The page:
Once in Port Hardy, we enjoyed lattes at the little upscale coffee shop-book store near the Canadian Coast Guard pier where we tied up. I bought Liz Gilbert’s “Big Magic – Creative Living without Fear” which I’d been wanting to read. We ran some errands for our hosts, Bill and Annie, and then shopped at the Save-On for groceries. A few hours later, we loaded up the skiff, and headed back to God’s Pocket. As we neared the islands, we saw a large otter, which dove under as we neared, and a seal pup with large eyes which didn’t, clearly inexperienced with motor boats.
Last year, when we saw wolves on the shore of Harlequin Bay (on the backside of our island) and I hopped online to do wolf research, I found PacificWild and fell in love with the organization’s work and website. I became an admirer of the Executive Director, Ian McAllister, for his leadership and work trying to protect the habitat and wildlife of the Great Bear Rainforest of British Columbia, for his photography and his books. Several weeks later, our hosts returned to God’s Pocket to begin preparations for the 2016 season, bringing with them two dive scouts and the cook. Overwhelmed by the sudden influx of people after five weeks of quiet with David, I snuck out to our room after dinner. What I missed that night, a year ago, was a visit by Ian McAllister of PacificWild with the catamaran Habitat, along with a friend Paul Nicklen, a National Geographic photographer.
Apparently, I got a do over here, too. Yesterday afternoon, we had a lovely and rare visit. The Habitat docked at God’s Pocket and Ian McAllister and his team of three came up for a visit. He was in the area diving and filming underwater for his Imax film; one of his crew, Tim, was the caretaker here at God’s Pocket after the season ended last year until Christmas. We offered tea and chatted for a while before they went out, with David, for a dive just outside the Bay.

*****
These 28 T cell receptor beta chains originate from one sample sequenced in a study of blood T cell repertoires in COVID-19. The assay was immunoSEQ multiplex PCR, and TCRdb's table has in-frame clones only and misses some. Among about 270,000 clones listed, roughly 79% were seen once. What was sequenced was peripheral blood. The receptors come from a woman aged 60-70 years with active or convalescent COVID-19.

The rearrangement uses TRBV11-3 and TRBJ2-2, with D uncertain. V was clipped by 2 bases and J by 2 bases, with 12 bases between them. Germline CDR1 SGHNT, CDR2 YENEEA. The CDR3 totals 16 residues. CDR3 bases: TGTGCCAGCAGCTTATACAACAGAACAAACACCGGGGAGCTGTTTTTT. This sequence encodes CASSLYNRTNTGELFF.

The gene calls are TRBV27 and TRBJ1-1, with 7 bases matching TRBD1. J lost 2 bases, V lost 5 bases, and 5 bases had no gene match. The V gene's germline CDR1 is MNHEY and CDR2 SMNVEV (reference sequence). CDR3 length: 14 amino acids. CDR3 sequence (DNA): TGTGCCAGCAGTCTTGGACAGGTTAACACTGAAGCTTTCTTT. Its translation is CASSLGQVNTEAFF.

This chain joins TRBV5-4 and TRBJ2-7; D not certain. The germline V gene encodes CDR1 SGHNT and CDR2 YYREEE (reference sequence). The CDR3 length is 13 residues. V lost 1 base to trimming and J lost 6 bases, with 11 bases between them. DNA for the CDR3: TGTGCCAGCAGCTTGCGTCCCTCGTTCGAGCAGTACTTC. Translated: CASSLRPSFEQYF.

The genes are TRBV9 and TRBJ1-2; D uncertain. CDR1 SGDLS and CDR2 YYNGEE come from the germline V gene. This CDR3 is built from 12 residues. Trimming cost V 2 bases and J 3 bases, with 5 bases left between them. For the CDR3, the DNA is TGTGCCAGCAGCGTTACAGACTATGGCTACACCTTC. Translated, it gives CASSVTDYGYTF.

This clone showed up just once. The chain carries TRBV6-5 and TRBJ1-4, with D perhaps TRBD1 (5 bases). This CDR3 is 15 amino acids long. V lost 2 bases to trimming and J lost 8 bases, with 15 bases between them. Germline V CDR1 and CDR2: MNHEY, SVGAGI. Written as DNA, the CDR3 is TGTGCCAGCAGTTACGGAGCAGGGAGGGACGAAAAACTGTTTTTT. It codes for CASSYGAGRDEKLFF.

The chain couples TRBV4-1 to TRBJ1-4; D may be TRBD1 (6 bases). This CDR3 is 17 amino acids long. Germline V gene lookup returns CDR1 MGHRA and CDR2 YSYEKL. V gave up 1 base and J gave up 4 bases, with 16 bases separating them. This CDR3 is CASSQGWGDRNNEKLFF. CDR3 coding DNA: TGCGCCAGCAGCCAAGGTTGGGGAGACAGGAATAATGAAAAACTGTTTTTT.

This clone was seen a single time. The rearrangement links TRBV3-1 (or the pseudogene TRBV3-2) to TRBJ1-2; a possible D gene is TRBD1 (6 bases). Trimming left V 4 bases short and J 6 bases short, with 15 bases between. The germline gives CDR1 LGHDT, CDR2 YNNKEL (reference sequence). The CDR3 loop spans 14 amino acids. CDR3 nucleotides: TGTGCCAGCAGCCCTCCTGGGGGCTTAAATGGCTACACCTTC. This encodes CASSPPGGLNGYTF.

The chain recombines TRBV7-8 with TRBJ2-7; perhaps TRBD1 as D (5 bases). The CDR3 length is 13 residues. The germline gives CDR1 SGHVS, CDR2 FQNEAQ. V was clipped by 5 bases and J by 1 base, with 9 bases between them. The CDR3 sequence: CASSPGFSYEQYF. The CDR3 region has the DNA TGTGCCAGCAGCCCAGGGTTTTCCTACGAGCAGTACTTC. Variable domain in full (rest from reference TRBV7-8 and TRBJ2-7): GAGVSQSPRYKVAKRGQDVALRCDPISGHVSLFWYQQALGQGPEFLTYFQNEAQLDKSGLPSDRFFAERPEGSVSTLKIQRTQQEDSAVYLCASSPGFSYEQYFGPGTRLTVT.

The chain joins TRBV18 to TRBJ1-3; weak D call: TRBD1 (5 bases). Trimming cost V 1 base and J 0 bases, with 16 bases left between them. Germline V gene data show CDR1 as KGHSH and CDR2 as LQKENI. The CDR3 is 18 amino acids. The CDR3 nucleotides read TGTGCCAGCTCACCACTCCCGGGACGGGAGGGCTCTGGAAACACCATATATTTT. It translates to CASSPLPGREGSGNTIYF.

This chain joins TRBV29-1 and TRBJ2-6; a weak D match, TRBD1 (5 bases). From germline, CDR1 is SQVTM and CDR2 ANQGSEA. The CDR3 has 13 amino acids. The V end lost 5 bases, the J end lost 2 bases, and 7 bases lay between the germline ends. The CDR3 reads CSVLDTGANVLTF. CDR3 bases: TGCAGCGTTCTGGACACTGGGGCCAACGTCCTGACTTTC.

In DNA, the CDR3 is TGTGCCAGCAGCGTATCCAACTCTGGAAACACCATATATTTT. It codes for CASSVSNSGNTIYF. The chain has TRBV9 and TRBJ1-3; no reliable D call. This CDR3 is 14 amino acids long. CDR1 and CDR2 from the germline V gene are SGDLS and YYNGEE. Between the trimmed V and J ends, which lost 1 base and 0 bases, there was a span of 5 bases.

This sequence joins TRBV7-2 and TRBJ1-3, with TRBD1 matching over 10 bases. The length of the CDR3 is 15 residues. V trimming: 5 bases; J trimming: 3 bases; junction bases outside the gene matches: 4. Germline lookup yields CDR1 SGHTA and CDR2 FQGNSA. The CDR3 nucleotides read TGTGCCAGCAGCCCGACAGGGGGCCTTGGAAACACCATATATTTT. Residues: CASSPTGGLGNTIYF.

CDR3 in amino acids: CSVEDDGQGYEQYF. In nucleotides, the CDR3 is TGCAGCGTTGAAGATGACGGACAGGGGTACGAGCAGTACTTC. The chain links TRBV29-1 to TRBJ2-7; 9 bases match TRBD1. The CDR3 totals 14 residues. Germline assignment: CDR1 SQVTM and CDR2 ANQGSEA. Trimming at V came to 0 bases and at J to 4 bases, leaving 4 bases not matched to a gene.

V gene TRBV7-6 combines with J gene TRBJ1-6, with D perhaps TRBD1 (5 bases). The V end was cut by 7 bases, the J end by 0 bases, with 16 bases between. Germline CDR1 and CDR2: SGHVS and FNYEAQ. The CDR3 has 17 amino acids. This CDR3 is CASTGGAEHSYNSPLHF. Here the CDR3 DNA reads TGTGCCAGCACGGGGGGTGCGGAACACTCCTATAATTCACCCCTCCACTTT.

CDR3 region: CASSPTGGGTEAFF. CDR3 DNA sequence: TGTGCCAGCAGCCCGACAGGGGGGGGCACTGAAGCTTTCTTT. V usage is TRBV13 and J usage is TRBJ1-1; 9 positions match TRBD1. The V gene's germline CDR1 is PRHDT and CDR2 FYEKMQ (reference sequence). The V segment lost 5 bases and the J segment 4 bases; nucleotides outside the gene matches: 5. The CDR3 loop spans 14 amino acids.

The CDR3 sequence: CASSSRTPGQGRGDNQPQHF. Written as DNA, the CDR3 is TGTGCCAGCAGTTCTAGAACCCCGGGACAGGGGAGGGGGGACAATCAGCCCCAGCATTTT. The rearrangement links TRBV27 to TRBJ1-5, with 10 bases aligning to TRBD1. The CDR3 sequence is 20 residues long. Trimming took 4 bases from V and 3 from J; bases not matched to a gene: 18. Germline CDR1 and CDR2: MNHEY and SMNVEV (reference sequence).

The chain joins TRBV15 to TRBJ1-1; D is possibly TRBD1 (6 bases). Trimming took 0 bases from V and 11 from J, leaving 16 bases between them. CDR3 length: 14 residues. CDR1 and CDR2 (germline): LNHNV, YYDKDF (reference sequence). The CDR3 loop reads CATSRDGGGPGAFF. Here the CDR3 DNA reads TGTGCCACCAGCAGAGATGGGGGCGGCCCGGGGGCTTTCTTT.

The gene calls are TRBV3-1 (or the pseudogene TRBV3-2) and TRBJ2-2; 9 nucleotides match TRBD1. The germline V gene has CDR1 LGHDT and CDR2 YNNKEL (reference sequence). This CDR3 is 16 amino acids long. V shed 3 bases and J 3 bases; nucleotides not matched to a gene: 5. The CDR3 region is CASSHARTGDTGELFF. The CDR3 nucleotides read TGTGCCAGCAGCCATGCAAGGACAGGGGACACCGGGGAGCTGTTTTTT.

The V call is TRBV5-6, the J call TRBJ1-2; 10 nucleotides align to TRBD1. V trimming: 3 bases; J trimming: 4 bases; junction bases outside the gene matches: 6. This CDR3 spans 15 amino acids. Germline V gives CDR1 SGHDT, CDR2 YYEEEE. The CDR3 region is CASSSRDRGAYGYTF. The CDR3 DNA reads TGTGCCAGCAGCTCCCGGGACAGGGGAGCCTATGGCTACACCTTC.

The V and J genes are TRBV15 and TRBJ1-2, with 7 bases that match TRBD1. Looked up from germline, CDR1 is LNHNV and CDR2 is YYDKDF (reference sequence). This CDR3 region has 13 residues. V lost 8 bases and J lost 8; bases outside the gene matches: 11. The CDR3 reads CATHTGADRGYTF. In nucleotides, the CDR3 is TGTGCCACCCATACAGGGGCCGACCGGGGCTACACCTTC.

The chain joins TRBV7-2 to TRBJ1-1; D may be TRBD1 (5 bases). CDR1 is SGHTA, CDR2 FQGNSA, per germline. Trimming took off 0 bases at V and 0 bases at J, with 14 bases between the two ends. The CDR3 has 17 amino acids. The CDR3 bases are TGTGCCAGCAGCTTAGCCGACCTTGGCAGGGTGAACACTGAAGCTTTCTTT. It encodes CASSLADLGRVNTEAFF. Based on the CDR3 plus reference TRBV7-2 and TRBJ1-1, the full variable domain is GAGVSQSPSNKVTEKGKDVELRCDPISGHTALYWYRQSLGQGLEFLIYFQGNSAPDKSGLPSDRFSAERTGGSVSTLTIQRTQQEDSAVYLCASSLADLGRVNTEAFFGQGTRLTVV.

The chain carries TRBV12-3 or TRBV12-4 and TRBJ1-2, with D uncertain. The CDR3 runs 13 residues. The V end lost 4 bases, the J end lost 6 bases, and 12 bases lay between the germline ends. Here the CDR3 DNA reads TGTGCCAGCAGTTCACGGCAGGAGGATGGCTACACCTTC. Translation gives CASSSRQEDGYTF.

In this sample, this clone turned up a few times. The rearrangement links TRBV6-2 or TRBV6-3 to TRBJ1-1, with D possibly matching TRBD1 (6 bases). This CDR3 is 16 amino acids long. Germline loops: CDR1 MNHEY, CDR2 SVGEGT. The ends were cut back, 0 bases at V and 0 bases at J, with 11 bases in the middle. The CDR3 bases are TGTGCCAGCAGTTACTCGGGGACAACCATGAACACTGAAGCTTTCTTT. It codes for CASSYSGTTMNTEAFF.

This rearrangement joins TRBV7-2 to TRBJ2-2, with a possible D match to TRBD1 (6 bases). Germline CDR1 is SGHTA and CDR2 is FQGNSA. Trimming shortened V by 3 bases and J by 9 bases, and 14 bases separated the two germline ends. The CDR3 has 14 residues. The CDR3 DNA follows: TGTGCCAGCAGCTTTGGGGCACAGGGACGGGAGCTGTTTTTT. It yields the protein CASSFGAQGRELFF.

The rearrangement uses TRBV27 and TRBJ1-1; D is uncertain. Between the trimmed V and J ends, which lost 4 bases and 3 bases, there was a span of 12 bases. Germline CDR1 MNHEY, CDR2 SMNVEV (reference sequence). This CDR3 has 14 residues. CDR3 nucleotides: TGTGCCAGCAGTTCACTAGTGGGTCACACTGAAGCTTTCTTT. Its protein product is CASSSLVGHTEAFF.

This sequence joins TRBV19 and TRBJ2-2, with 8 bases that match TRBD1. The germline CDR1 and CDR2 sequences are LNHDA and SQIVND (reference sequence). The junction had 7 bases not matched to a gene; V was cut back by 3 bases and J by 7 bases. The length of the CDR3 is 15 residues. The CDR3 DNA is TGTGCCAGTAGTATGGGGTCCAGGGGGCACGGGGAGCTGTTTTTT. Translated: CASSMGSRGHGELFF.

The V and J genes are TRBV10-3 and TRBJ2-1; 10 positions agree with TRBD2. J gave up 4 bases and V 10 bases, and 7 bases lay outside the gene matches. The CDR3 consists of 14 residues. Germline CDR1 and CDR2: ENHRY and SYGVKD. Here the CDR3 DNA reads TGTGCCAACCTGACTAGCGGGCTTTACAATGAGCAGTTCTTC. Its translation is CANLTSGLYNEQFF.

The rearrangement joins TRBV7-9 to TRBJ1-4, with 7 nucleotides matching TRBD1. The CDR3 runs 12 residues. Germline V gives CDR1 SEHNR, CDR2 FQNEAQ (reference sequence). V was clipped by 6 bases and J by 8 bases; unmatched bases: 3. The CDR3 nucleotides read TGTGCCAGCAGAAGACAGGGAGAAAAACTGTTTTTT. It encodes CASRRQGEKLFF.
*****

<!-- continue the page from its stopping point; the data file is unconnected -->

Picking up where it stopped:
I got to tell Ian that I needed a “fan freak” moment about his work, his books and photography (I have one of his wolf pictures hanging in our guest bedroom/my office in our condo). (Click here for the gallery of gorgeous wildlife photos, videos, and documentaries.) He blushed a few times, but once I got that out of the way, I told him I was “done fussing” and we resumed our more relaxed chat. They came back up after their dive and dinner, and he gifted me a book of poems and photos, “The Wild In You,” that he collaborated on with a Canadian poet, Linda Crozier. And as he left, he invited David and me to visit them on Denny Island, where he and his family make their home, and where PacificWild has its organizational base in the Great Bear Rainforest. We had made a new friend: in my book, that’s not a do over, that’s a do better!
For the last few days, we’ve had snow on the ground, and intermittent snow fall. Big floofy flakes have been swirling over the water and the deck, and resting gently to welcome more. Our coterie of birds and animals leave tracks in the snow and carry on with their routine not seeming to mind. I am filled with wonder, and gratitude.